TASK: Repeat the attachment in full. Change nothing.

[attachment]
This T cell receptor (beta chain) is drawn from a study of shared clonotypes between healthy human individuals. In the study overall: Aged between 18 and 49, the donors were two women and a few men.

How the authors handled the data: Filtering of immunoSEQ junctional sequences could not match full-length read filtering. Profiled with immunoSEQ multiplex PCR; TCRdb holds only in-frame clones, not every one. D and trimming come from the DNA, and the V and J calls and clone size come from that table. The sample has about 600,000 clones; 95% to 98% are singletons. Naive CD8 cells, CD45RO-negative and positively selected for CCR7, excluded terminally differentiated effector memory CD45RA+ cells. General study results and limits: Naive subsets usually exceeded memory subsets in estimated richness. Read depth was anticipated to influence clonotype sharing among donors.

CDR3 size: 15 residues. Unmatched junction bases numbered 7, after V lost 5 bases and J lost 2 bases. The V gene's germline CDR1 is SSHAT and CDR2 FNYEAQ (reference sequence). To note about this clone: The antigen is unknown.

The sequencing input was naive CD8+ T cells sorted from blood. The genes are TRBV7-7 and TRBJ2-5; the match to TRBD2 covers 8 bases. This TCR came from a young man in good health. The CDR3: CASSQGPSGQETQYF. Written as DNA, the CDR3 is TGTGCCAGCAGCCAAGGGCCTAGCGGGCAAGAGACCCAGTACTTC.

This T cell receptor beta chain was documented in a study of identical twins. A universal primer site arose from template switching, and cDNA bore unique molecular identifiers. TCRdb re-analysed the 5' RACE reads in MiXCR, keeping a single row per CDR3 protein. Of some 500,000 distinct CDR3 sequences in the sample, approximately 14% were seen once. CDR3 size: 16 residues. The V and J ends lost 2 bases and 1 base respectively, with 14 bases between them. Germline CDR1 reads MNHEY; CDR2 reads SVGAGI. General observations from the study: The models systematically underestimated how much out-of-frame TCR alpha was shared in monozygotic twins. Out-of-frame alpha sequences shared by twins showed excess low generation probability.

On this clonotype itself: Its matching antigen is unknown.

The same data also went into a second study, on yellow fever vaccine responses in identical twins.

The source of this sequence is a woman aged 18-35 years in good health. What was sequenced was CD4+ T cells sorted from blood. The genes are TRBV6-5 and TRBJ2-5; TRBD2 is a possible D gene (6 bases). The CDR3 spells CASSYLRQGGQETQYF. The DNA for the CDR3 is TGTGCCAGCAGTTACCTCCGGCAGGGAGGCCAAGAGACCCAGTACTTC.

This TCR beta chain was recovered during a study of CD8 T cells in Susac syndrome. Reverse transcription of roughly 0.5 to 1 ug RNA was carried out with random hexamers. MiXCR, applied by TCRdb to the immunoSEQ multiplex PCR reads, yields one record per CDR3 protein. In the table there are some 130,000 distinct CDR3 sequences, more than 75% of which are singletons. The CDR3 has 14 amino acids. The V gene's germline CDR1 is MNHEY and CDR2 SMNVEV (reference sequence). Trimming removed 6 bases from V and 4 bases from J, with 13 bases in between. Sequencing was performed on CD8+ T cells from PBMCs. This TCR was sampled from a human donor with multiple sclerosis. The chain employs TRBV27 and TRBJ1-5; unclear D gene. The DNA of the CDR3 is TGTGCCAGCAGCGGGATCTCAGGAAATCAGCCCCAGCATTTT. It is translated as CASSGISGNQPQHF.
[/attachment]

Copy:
This T cell receptor (beta chain) is drawn from a study of shared clonotypes between healthy human individuals. In the study overall: Aged between 18 and 49, the donors were two women and a few men.

How the authors handled the data: Filtering of immunoSEQ junctional sequences could not match full-length read filtering. Profiled with immunoSEQ multiplex PCR; TCRdb holds only in-frame clones, not every one. D and trimming come from the DNA, and the V and J calls and clone size come from that table. The sample has about 600,000 clones; 95% to 98% are singletons. Naive CD8 cells, CD45RO-negative and positively selected for CCR7, excluded terminally differentiated effector memory CD45RA+ cells. General study results and limits: Naive subsets usually exceeded memory subsets in estimated richness. Read depth was anticipated to influence clonotype sharing among donors.

CDR3 size: 15 residues. Unmatched junction bases numbered 7, after V lost 5 bases and J lost 2 bases. The V gene's germline CDR1 is SSHAT and CDR2 FNYEAQ (reference sequence). To note about this clone: The antigen is unknown.

The sequencing input was naive CD8+ T cells sorted from blood. The genes are TRBV7-7 and TRBJ2-5; the match to TRBD2 covers 8 bases. This TCR came from a young man in good health. The CDR3: CASSQGPSGQETQYF. Written as DNA, the CDR3 is TGTGCCAGCAGCCAAGGGCCTAGCGGGCAAGAGACCCAGTACTTC.

This T cell receptor beta chain was documented in a study of identical twins. A universal primer site arose from template switching, and cDNA bore unique molecular identifiers. TCRdb re-analysed the 5' RACE reads in MiXCR, keeping a single row per CDR3 protein. Of some 500,000 distinct CDR3 sequences in the sample, approximately 14% were seen once. CDR3 size: 16 residues. The V and J ends lost 2 bases and 1 base respectively, with 14 bases between them. Germline CDR1 reads MNHEY; CDR2 reads SVGAGI. General observations from the study: The models systematically underestimated how much out-of-frame TCR alpha was shared in monozygotic twins. Out-of-frame alpha sequences shared by twins showed excess low generation probability.

On this clonotype itself: Its matching antigen is unknown.

The same data also went into a second study, on yellow fever vaccine responses in identical twins.

The source of this sequence is a woman aged 18-35 years in good health. What was sequenced was CD4+ T cells sorted from blood. The genes are TRBV6-5 and TRBJ2-5; TRBD2 is a possible D gene (6 bases). The CDR3 spells CASSYLRQGGQETQYF. The DNA for the CDR3 is TGTGCCAGCAGTTACCTCCGGCAGGGAGGCCAAGAGACCCAGTACTTC.

This TCR beta chain was recovered during a study of CD8 T cells in Susac syndrome. Reverse transcription of roughly 0.5 to 1 ug RNA was carried out with random hexamers. MiXCR, applied by TCRdb to the immunoSEQ multiplex PCR reads, yields one record per CDR3 protein. In the table there are some 130,000 distinct CDR3 sequences, more than 75% of which are singletons. The CDR3 has 14 amino acids. The V gene's germline CDR1 is MNHEY and CDR2 SMNVEV (reference sequence). Trimming removed 6 bases from V and 4 bases from J, with 13 bases in between. Sequencing was performed on CD8+ T cells from PBMCs. This TCR was sampled from a human donor with multiple sclerosis. The chain employs TRBV27 and TRBJ1-5; unclear D gene. The DNA of the CDR3 is TGTGCCAGCAGCGGGATCTCAGGAAATCAGCCCCAGCATTTT. It is translated as CASSGISGNQPQHF.